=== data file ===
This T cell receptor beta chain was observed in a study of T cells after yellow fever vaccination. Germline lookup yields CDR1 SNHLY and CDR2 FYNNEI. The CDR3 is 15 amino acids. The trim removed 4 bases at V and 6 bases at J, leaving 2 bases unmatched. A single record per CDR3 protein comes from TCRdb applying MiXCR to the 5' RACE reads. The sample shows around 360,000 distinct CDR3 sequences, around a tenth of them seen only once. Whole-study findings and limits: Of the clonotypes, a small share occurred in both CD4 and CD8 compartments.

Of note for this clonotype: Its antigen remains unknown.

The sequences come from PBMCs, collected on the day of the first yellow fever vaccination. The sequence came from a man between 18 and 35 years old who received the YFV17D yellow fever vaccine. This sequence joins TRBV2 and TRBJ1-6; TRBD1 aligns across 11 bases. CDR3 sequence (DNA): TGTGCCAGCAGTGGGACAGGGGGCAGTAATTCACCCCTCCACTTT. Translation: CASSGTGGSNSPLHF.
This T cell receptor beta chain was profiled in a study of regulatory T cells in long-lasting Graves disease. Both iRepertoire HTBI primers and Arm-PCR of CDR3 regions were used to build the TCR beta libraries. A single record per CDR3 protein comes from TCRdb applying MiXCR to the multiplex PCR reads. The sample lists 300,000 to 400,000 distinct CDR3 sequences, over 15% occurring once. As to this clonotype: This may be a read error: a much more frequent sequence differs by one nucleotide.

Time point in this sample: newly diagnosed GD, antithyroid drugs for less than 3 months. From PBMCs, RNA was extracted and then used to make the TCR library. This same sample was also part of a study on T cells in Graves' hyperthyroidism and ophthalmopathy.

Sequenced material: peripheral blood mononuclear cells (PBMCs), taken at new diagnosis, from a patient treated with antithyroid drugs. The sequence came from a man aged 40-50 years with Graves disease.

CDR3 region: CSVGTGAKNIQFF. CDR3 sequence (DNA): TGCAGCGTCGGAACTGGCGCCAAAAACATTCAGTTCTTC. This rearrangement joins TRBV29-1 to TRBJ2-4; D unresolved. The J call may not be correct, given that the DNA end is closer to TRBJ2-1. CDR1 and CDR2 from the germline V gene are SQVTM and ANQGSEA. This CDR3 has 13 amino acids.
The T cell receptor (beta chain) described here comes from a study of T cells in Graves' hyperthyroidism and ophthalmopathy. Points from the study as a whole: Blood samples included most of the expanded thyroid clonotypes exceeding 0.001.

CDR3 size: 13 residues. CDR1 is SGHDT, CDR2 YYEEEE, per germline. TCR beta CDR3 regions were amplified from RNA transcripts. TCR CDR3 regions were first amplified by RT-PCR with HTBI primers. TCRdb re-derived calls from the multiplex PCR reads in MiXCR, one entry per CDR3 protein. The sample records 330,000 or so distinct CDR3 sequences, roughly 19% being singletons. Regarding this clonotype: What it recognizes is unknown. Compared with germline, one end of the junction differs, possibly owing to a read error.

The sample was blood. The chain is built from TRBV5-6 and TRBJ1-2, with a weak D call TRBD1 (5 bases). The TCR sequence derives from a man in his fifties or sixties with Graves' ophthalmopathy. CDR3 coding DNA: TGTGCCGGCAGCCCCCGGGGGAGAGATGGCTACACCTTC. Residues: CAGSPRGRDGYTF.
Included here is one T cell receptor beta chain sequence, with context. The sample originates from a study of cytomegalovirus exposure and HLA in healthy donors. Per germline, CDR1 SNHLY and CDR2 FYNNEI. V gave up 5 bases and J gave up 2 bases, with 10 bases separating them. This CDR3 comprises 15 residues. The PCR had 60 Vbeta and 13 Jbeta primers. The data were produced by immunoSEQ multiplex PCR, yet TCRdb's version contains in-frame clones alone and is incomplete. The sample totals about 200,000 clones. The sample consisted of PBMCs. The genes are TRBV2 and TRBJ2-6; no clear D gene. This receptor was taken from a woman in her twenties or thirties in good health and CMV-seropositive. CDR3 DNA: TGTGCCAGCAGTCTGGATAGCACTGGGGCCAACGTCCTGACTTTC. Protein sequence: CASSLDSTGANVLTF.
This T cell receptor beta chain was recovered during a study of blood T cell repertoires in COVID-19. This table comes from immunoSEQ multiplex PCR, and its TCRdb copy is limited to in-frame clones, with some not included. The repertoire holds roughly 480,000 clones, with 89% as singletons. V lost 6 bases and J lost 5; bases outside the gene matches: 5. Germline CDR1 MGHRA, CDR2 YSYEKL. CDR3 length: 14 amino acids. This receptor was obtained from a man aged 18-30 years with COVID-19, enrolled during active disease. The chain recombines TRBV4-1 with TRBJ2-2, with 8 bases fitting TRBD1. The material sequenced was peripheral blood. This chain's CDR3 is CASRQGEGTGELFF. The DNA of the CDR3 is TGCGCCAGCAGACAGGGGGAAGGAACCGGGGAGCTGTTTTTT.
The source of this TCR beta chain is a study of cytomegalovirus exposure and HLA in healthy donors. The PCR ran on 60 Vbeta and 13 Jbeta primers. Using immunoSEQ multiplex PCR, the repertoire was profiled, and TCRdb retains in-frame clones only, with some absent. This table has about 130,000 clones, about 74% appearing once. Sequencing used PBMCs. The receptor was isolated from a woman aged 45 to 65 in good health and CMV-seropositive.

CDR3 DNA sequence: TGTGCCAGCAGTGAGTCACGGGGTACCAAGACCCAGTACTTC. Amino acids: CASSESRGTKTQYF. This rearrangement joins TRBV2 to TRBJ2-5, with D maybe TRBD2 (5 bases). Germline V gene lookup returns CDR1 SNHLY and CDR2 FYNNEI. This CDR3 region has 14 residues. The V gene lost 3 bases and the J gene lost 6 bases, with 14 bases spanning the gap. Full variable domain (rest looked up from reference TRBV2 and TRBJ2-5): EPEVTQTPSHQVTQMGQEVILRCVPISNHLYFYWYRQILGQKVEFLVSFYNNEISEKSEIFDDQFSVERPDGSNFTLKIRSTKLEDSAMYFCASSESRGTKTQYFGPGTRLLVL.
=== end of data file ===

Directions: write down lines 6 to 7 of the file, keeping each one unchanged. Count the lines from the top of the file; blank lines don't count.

Sequenced material: peripheral blood mononuclear cells (PBMCs), taken at new diagnosis, from a patient treated with antithyroid drugs. The sequence came from a man aged 40-50 years with Graves disease.

CDR3 region: CSVGTGAKNIQFF. CDR3 sequence (DNA): TGCAGCGTCGGAACTGGCGCCAAAAACATTCAGTTCTTC. This rearrangement joins TRBV29-1 to TRBJ2-4; D unresolved. The J call may not be correct, given that the DNA end is closer to TRBJ2-1. CDR1 and CDR2 from the germline V gene are SQVTM and ANQGSEA. This CDR3 has 13 amino acids.